Ruth Park, one of the most distinguished, widely read and loved writers on both sides of the Tasman, has died in Sydney aged 93.
By Tim Curnow, New Zealand Herald, Saturday Dec 18, 2010
From her earliest articles in the New Zealand Herald's children's page, Park embarked on a literary career that produced what are considered classics in Australian literature.
She published 10 award-winning adult novels, 35 books for children, two volumes of autobiography - one covering her life in New Zealand and the other about her life in Australia and works of non-fiction.
Her work has been translated into 37 languages.
Ruth Park was born in Auckland in 1917 and her family moved with her father, a bridge builder and road maker, to Northland and the King Country.
Her career in journalism began on the Auckland Star where, after two years as a copyholder, she was put in charge of the children's pages.
Determined to extend her journalistic career she accepted an offer of a position on The San Francisco Examiner in 1941.
Just before her departure the Japanese bombed Pearl Harbour in December and her travel plans were cancelled. She then landed a job on Sydney's Mirror.
Ruth had met fellow journalist and writer D'Arcy Niland on an earlier visit to Australia in 1940, and they had corresponded ever since.
They soon married and created a marital and literary partnership along with a brood of five children.
D'Arcy's brother Beres moved to Auckland a few years later and married Ruth's sister Jocelyn.
Together with Niland, Ruth Park strove to survive as a professional freelance writer, widely regarded as an impossible dream at that time, living off her imaginative powers and the writing skills she had developed while knowing that versatility was essential if their growing family were to survive.
Her daughter Deborah recalls family life: Ruth had an incredible amount of energy, always on the move, from quick-fire typing to meet a deadline, shelling peas, hanging out mountains of washing and ironing endless baskets of laundry.
Ruth would walk the children to school when young, about 2 or 3km but, as Deborah recalls "... we never noticed the distance because she was able to keep us entertained with a story which began as soon as we stepped out the door and finished somehow right at the point when we reached school."
It caused a sensation when it was serialised in the paper because it dealt with the slums of Sydney. Many people felt that living in poverty was not a fit subject for fiction, especially not for a woman in her 20s recently arrived from New Zealand.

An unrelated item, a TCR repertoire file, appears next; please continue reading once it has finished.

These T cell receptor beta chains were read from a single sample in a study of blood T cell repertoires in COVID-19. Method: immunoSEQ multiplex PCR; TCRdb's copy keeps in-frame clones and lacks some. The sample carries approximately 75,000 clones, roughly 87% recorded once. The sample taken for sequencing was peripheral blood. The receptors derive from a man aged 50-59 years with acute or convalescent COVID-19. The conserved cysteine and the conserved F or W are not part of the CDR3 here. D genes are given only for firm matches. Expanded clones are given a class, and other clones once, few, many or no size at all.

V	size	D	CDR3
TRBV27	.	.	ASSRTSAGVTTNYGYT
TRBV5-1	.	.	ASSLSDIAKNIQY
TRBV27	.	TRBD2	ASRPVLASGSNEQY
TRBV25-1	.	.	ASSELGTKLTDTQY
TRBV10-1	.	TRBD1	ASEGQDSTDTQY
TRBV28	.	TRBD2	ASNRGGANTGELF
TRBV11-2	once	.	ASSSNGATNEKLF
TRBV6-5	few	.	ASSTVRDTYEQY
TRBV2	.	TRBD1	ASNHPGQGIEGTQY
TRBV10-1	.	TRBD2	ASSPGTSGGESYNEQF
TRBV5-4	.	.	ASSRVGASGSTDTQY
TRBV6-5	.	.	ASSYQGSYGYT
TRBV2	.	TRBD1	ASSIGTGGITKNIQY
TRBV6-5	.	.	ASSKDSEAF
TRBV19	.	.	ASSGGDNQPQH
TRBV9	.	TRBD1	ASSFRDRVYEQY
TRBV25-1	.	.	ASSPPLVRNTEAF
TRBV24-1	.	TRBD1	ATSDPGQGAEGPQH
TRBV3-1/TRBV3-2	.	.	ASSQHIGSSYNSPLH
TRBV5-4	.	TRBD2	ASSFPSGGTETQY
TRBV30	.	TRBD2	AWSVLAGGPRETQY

The bestselling status of this novel throughout the world and in 37 translations is now part of Australia's literary history.
The Harp in the South trilogy of novels has never been out of print and became a successful TV mini-series in the 1980s.
Ruth wrote scripts for film and television - during the 1950s she wrote over 5000 radio scripts for adults and children - and she continued to be a regular contributor to magazines and newspapers.
Max Suich recalls: "In 1973 when I was newly appointed as editor of the National Times I approached Park who was then writing book reviews for the Sunday Telegraph, and asked her to contribute.
"Her copy was beautifully written, needing neither comma nor correction, she enjoyed grubbing for facts and turning up revealing anecdotes, and her consequent articles were deeply evocative descriptions of people, landscapes - and she always met deadlines.
"The article that most affected readers was an account of the Depression years, and the suffering of ordinary families." The article touched a nerve in Australians apprehensive about the 1974 economic crisis of inflation and recession.
Tim Curnow's full tribute at New Zealand Herald.
And Susan Wyndham in the Sydney Morning Herald.
Private funeral held.
Tim Curnow was Park's literary agent.
May I say that I found Ruth Park's "One-a-pecker, Two-a-pecker" and "A Fence around the Cuckoo" truly seminal works? That first NZ novel (published after her first (Aus) novel) alerted me to both NZ folksongs ("Wanapeka, Tuapeka, Bright Fine Gold") and to the fact that ANZers wrote fiction-
she lived a good long life,brimming with well-deserved honours, albeit one that contained considerable sorrow.
Haere e ra e kui, haere ki to tini i te raki-
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